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Back-to-School Self-Care Tips and Ways to Motivate Your Child

Updated: Sep 12, 2022

Back to school self care

With the school year starting back up for many, it’s important that both parents and students are ready for the transition. Self-care for a parent during these times is just as important as ever and shouldn’t be put on the back burner. In addition, it’s important to find ways to help motivate your child to be successful in not only school but in life moving forward. Here are a few tips to ensure parents are taking care of themselves and their children.

Find a Morning Routine That Works For You

As many parents know, mornings with a child can often be a hectic affair. It’s important as a parent to be able to develop a routine that you can rely on for consistency each morning. According to Northwestern Medicine, having a routine can reduce your stress, help you get better sleep, result in a healthier lifestyle, and set a good example for your children.

Each person’s morning routine will look different, and that’s to be expected. Some parents may want to wake up an hour earlier to have time to read a book with their coffee, while others may opt for listening to a podcast while preparing their child's lunch. Whatever it may be, make it a priority to have a consistent routine each morning, as it allows your brain to focus on each task and better prepare for the day ahead.

Carve Out Separate Space at Home

Making sure that you and your child each have your own space in the house is crucial not only for organizational purposes but also to allow each of you to focus on the tasks at hand. While not everyone may have the space for separate offices or workplaces, carving out separate spaces in the living room and at the kitchen table is better than nothing.

For those that work from home or simply need more space, consider renovating your home so you and your child can each have your own space to work. There are many benefits to a dedicated workspace ranging from increased productivity, heightened attention to your work, and a physical disconnect between work and personal time—helping in your work-life balance. If you’re considering an additional space, many people opt for leveraging a line of credit through the equity built in your home. This option provides funds as needed, and when used on home improvements often qualifies for a tax deduction.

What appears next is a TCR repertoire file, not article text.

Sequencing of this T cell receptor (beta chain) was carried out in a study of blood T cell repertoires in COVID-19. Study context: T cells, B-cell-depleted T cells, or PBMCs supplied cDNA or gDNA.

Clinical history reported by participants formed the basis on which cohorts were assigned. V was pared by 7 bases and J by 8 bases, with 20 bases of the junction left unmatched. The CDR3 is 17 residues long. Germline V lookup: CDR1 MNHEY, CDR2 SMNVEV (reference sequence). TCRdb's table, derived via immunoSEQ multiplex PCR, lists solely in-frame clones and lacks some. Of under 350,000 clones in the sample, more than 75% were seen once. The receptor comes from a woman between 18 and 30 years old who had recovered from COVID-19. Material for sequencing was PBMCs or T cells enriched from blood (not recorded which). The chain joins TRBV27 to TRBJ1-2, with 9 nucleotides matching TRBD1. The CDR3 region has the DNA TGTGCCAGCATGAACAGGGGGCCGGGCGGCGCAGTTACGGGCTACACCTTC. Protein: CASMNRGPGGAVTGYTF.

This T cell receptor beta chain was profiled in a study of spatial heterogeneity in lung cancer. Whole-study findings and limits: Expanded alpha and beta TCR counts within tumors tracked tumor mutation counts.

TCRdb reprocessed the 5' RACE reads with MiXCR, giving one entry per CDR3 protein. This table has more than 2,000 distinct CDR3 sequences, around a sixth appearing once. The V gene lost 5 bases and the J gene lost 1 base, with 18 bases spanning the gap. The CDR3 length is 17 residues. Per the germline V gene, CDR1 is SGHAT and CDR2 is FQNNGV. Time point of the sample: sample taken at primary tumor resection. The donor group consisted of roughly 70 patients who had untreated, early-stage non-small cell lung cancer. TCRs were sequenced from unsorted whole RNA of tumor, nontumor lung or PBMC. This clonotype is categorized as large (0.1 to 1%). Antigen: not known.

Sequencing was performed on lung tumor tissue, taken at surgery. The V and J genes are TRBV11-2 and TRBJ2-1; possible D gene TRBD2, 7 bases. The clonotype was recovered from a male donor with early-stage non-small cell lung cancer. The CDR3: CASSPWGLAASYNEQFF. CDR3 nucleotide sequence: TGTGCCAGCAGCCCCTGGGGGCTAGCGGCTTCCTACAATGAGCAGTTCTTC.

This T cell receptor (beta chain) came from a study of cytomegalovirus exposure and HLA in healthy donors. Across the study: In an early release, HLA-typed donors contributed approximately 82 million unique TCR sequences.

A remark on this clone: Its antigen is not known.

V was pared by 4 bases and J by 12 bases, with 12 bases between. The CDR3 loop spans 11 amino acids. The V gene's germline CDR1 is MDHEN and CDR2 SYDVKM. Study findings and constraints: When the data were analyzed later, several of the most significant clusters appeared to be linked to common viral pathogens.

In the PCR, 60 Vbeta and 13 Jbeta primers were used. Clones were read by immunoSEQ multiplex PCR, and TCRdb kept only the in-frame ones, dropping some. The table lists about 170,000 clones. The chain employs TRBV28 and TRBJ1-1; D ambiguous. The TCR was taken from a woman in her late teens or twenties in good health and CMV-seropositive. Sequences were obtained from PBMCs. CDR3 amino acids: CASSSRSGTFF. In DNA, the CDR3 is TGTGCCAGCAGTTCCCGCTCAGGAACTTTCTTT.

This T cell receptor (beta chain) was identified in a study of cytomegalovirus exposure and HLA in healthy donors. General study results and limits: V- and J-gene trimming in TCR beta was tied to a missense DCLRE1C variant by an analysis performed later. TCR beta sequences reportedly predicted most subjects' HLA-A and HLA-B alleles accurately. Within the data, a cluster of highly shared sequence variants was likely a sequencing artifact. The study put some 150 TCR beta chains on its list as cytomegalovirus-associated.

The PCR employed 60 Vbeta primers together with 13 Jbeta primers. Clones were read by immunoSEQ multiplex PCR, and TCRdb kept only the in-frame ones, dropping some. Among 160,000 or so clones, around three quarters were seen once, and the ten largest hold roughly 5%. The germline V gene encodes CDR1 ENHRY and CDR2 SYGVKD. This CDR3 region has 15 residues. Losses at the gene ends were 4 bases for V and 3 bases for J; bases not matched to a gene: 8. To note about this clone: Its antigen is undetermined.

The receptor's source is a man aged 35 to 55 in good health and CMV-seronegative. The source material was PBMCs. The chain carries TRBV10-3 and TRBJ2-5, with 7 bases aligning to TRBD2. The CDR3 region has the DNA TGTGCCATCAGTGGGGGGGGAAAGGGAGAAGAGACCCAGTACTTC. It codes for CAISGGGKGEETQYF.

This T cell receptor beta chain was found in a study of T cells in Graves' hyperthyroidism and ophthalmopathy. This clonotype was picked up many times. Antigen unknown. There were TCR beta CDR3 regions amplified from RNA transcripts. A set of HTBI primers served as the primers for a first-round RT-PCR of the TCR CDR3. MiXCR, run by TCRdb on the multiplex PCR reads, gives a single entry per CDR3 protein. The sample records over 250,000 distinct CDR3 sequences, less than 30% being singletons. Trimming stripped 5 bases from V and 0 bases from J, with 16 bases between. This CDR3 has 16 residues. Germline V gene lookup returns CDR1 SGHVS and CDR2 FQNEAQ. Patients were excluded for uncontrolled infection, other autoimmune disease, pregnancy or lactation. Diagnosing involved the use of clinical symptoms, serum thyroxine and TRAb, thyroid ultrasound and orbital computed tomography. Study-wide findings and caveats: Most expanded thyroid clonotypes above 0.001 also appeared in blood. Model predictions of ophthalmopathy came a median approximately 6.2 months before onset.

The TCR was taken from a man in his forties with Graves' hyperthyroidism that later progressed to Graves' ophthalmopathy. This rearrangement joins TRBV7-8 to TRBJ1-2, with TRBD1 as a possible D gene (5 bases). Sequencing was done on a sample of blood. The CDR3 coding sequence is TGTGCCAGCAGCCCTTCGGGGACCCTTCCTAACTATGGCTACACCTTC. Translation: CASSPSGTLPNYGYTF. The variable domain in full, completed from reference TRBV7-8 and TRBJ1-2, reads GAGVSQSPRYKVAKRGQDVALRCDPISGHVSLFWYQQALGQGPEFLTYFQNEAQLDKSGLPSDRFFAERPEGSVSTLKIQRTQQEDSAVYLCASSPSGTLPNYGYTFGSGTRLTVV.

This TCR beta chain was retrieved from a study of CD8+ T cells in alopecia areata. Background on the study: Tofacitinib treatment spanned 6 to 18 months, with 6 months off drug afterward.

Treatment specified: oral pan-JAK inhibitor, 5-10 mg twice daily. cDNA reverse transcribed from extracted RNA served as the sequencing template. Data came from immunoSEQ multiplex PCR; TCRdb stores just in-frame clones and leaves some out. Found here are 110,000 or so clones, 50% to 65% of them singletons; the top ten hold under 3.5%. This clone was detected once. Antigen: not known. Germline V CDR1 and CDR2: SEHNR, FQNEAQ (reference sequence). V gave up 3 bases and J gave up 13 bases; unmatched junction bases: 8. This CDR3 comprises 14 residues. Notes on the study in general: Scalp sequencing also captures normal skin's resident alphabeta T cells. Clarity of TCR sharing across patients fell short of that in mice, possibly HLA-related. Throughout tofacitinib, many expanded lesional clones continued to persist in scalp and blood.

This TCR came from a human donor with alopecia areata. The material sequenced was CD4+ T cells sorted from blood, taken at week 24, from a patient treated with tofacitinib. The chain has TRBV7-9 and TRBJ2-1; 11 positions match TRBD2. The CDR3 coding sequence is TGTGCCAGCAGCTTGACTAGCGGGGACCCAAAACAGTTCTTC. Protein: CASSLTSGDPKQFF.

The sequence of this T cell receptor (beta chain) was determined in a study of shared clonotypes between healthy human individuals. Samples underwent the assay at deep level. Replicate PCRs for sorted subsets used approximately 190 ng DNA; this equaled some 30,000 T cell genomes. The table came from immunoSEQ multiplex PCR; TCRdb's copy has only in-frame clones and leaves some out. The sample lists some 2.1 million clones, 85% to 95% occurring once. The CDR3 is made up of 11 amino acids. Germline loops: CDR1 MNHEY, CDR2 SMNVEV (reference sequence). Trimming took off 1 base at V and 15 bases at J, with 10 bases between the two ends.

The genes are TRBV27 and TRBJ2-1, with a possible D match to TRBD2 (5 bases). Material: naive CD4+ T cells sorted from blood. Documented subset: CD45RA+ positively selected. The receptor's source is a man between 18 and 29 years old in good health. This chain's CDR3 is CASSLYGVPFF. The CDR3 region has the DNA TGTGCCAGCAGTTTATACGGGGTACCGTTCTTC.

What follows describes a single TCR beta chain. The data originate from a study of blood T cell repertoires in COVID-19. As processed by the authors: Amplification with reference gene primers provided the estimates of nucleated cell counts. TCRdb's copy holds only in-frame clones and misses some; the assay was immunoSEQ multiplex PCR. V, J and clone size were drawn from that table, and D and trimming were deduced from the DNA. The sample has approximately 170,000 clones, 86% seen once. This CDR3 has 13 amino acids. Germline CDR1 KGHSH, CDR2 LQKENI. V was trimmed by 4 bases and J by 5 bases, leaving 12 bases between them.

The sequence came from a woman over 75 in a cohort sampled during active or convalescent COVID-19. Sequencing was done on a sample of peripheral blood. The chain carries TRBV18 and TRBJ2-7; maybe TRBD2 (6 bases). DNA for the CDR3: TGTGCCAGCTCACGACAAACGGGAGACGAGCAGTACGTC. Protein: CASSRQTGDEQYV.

Having a separate space to yourself also gives you more options for self-care routines. Maybe you can start doing yoga, turn it into a craft room, or have more space for your antiques. Whatever it may be, the extra space allows you to explore more options that bring you joy.

Work on Finding Your Child’s Intrinsic Motivation

Intrinsic motivation is defined as “the doing of an activity for its inherent satisfaction rather than for some separable consequence.” Simply put, this means doing something for the enjoyment of it, or for the satisfaction of the act. Now, this is easier said than done, but it’s important to aid your child in helping them find what’s most interesting. Of course they’ll still have to do their math homework even if it’s not intrinsically motivating, but if you find they enjoy reading more about history, encourage them to dig deeper than just a textbook.

Some ways to help your child find motivation is to allow them to make their own mistakes without berating them or punishing them. In addition to mistakes being crucial learning points, it also allows them to find the motivation to try again and not simply give up. It’s also important to break down goals into smaller chunks and learn to celebrate the successes. Breaking down goals will help them better understand their personal progress while celebrating successes can help them better discover what they find truly rewarding.

Help Your Child Decide And Allow Them to Explore

In the same vein as intrinsic motivation, it’s important to help your child explore other walks of life and allow them to choose their own actions. Not only does this help with your child’s decision-making, but at their age, they have the ability to fail and still utilize their parents as a safety net. For what seems like the first half of your child’s life, you are a parent and a parent only, but at some point that relationship transitions slightly into not only a parent, but a friend. You get to be there for your child and help them better explore what they find most interesting in life.

Making sure that you’re paying attention to both yourself and your child can be difficult at times. Try to develop a healthy morning routine and allow yourself the space to explore activities that you find relaxing and rewarding. Motivating your child can seem impossible at times, but it helps to make sure you’re guiding them, not forcing them down a path they wouldn’t choose for themselves. Help them explore their options and give them the space they need to choose what motivates them.



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